I Have Seen the Enemy and the Enemy Is Climate Change

FILE - In this Wednesday, Aug. 8, 2012 file photo, a dry corn field receives some rain from a passing thunderstorm near Blair
FILE - In this Wednesday, Aug. 8, 2012 file photo, a dry corn field receives some rain from a passing thunderstorm near Blair, Neb. Nearly 4 out of 5 Americans now think temperatures are rising and that global warming will be a serious problem for the United States if nothing is done about it, a new Associated Press-GfK poll finds. Belief and worry about climate change are inching up among Americans in general, but concern is growing faster among people who don't often trust scientists on the environment. In follow-up interviews, some of those doubters said they believe their own eyes as they've watched thermometers rise, New York City subway tunnels flood, polar ice melt and Midwestern farm fields dry up. (AP Photo/Nati Harnik, File)

To drown by desert or drown by ocean?

Climate change has borne two insidious twins that are greedily devouring the patrimony of the good earth: spreading deserts and rising oceans. As the Kubuqi Desert slouches east towards Beijing, it joins hands with other rising deserts in dry lands across Asia, Africa and around the world. At the same time, the oceans of the world are rising, growing more acidic and engulfing the coastlines of islands and continents. Between these two threats, there is not much margin for humans -- and there will be no leisure time for far-fetched fantasies about wars on two continents.

Meanwhile, melting polar ice caps are driving a rise in sea levels that will threaten coastal dwellers as shores vanish and extreme weather events like Hurricane Sandy are becoming regular occurrences. The National Academy of Sciences issued a report titled "Sea-Level Rise for the Coasts of California, Oregon, and Washington: Past, Present, and Future" in June 2012, projecting that global sea levels will rise 8 to 23 centimeters by 2030, relative to the 2000 level, 18 to 48 centimeters by 2050, and 50 to 140 centimeters by 2100. That catastrophe will be within the lifetimes of our children and grandchildren.

It would not be true to say that we are doing nothing to address the environmental crisis, but if we are a species facing extinction, then we are not doing much. And if you look at the threats for which we spend over a trillion dollars a year, climate is not even in the top twenty topics for the military.

Maybe part of the problem is the time frame. The military tends to think about security in fast motion: How can you secure an airport in a few hours, or bomb a newly acquired target within a theater of operations within a few minutes? That trend is exacerbated by the increasing speed of the cycle of intelligence gathering and analysis overall. We need to be able to respond to Web-based network attacks or missile launches instantaneously. Although rapidity of response has a certain aura of effectiveness, the psychological need for a fast answer has little to do with real security.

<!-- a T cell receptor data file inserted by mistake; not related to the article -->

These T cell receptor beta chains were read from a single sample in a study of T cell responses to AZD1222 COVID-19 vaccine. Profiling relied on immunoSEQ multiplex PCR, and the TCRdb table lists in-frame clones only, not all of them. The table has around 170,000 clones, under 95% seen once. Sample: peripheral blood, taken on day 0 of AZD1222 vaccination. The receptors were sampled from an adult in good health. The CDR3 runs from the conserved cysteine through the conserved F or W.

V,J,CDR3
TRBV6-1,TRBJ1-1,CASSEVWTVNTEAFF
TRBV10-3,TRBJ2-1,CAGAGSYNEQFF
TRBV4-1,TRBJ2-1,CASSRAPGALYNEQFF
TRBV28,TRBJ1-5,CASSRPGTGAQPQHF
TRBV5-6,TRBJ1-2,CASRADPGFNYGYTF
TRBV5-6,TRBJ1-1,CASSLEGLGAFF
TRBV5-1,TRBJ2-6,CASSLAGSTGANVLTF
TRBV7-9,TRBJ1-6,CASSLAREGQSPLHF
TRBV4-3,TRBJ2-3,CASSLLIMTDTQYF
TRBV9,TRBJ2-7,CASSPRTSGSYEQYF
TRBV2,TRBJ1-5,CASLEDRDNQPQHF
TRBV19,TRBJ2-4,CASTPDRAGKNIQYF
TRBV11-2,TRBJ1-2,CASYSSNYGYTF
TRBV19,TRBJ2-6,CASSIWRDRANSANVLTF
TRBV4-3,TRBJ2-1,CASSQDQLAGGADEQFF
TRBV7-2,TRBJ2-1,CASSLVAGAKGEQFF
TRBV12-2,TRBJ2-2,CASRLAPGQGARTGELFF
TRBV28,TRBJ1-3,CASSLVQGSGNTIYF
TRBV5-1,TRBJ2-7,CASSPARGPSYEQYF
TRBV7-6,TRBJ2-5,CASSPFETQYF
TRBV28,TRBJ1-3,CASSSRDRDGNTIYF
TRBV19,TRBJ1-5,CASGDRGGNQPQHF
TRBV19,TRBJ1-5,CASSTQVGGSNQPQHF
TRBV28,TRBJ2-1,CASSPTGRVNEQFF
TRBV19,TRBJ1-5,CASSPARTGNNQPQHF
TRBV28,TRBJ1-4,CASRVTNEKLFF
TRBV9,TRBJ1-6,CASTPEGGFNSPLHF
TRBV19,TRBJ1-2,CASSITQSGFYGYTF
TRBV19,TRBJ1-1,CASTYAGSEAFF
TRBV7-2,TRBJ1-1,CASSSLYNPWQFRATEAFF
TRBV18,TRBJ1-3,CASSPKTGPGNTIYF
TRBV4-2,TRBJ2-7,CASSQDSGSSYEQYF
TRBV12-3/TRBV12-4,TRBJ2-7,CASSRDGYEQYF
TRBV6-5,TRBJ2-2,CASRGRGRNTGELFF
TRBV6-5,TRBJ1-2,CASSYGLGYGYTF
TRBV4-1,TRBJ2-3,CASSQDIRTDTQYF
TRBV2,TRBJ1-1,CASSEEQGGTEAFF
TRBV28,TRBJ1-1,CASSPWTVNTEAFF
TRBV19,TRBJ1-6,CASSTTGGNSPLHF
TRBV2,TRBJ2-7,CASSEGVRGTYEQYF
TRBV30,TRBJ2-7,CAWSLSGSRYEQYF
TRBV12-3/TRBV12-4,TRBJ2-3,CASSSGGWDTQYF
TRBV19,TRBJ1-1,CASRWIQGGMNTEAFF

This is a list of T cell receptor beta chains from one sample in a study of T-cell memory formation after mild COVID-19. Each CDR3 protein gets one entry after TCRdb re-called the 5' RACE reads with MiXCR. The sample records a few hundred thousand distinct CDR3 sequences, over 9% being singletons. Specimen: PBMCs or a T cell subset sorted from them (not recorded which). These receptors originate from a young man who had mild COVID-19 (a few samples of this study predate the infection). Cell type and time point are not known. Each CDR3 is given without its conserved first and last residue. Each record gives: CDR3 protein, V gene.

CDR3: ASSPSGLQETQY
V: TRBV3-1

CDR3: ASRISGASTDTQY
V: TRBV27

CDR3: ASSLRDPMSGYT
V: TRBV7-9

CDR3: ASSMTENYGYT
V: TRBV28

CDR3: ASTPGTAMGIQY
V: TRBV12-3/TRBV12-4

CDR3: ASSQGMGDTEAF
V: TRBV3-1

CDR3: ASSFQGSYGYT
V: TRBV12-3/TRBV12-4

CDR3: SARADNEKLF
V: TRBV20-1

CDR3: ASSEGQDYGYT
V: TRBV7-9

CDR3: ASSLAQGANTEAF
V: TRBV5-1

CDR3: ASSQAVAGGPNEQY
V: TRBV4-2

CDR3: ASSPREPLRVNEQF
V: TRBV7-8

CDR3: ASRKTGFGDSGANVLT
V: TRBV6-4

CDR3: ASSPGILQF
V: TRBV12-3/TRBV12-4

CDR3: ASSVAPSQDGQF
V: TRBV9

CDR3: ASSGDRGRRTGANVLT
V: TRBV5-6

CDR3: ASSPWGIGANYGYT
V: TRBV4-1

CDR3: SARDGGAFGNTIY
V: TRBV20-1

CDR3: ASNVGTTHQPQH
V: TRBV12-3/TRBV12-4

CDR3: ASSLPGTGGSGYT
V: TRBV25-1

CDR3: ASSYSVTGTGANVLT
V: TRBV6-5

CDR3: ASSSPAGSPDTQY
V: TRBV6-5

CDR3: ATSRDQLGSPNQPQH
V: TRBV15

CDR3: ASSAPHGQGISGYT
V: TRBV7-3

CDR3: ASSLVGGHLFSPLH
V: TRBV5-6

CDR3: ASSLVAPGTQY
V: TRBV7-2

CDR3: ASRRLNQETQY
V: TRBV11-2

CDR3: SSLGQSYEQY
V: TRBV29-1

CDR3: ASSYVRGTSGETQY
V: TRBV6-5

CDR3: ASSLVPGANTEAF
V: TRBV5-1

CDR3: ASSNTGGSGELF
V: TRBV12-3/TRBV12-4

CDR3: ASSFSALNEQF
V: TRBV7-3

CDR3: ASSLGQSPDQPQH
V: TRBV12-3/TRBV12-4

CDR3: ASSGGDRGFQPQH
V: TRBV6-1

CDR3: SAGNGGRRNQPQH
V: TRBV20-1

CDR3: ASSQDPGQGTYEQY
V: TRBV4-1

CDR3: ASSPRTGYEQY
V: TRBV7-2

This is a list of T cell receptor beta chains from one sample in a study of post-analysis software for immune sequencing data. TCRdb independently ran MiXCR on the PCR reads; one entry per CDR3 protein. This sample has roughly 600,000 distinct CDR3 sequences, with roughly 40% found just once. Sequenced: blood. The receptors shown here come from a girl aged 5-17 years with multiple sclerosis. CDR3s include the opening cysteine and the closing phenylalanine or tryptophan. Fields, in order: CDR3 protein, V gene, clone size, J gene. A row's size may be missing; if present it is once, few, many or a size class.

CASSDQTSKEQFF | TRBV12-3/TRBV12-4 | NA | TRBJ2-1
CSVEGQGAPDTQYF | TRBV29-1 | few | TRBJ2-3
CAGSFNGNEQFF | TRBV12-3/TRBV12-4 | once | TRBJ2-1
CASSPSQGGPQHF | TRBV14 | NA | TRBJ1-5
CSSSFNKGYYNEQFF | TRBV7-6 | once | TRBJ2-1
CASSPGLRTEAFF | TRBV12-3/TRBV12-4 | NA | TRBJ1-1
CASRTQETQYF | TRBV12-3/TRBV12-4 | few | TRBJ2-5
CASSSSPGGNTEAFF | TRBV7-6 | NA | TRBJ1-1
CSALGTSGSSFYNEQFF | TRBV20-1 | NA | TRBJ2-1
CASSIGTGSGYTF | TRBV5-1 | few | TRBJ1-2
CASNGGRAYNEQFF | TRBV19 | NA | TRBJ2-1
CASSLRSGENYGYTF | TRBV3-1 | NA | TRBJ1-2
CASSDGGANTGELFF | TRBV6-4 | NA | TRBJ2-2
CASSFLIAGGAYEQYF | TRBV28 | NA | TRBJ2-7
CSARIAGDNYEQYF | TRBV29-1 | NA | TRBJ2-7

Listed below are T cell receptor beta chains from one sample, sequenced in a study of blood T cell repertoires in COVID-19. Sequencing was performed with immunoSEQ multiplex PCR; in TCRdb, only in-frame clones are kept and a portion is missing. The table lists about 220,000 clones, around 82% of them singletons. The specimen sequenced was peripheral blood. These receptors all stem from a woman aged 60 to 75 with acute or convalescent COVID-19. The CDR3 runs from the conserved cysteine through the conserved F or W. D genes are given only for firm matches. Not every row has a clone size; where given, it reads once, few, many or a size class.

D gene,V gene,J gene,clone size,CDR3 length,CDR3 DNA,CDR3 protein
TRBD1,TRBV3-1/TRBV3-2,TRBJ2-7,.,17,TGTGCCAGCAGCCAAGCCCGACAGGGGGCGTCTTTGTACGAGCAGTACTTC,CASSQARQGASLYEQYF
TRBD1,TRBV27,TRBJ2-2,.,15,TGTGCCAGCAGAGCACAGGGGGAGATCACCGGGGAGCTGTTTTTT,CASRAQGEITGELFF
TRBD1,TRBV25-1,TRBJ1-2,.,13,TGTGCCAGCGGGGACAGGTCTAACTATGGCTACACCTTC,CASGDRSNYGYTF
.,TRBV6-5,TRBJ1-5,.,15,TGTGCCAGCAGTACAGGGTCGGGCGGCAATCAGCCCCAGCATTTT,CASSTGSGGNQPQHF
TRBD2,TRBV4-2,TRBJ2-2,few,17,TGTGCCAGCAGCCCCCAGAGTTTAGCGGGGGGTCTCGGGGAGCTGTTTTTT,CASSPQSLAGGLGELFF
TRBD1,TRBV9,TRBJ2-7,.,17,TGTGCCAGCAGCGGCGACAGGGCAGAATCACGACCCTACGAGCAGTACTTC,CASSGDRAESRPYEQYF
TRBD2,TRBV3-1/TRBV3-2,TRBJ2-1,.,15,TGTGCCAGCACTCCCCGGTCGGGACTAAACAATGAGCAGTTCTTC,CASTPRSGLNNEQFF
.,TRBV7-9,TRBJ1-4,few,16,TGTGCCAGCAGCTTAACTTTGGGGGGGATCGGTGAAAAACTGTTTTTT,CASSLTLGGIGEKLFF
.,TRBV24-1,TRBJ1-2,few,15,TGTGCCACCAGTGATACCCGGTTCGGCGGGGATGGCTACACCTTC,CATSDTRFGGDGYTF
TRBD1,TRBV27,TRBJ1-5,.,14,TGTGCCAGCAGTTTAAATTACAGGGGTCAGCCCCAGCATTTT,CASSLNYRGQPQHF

What if the primary security threat were to be measured in hundreds of years? There does not seem to be any system in place in the military and security community for grappling with problems on such a time-scale. This problem is one of the most serious facing mankind today. For example, the loss of topsoil globally is something on the order of 1 percent a year, making it a shift that is invisible on the policy radar screens in Washington, D.C. But that trend will be catastrophic for all of humanity in less than a century, as it takes hundreds of years to create topsoil.

Janet Redman, co-director of the Sustainable Energy and Economy Network suggests that we must find some sort of a long-term definition of security that can be accepted in security circles: "Ultimately, we need to start thinking about security in an inter-generational sense, as what might be called 'inter-generational security.' That is to say, what you do today will impact the future, will impact your kids, your grandchildren and on beyond us." Moreover, Redman suggests, climate change is just too scary for many people. "If the problem is really that severe, it could completely undo everything we have come to value; destroy the world as we know it."

Fighting spreading deserts and rising oceans will take colossal resources and all of our collective wisdom. The response involves not only restructuring our entire government and economy, but also recreating our civilization. Yet the question remains: Is the response a mere reshuffling of priorities and incentives, or is this threat the true equivalent of war, i.e., "total war," different only in the nature of the response and the assumed "enemy?" Are we looking at a life-and-death crisis that demands mass mobilization, a controlled and rationed economy and large-scale strategic planning for the short and long term? Does this crisis demand, in short, a war economy and a complete rethinking of the military system?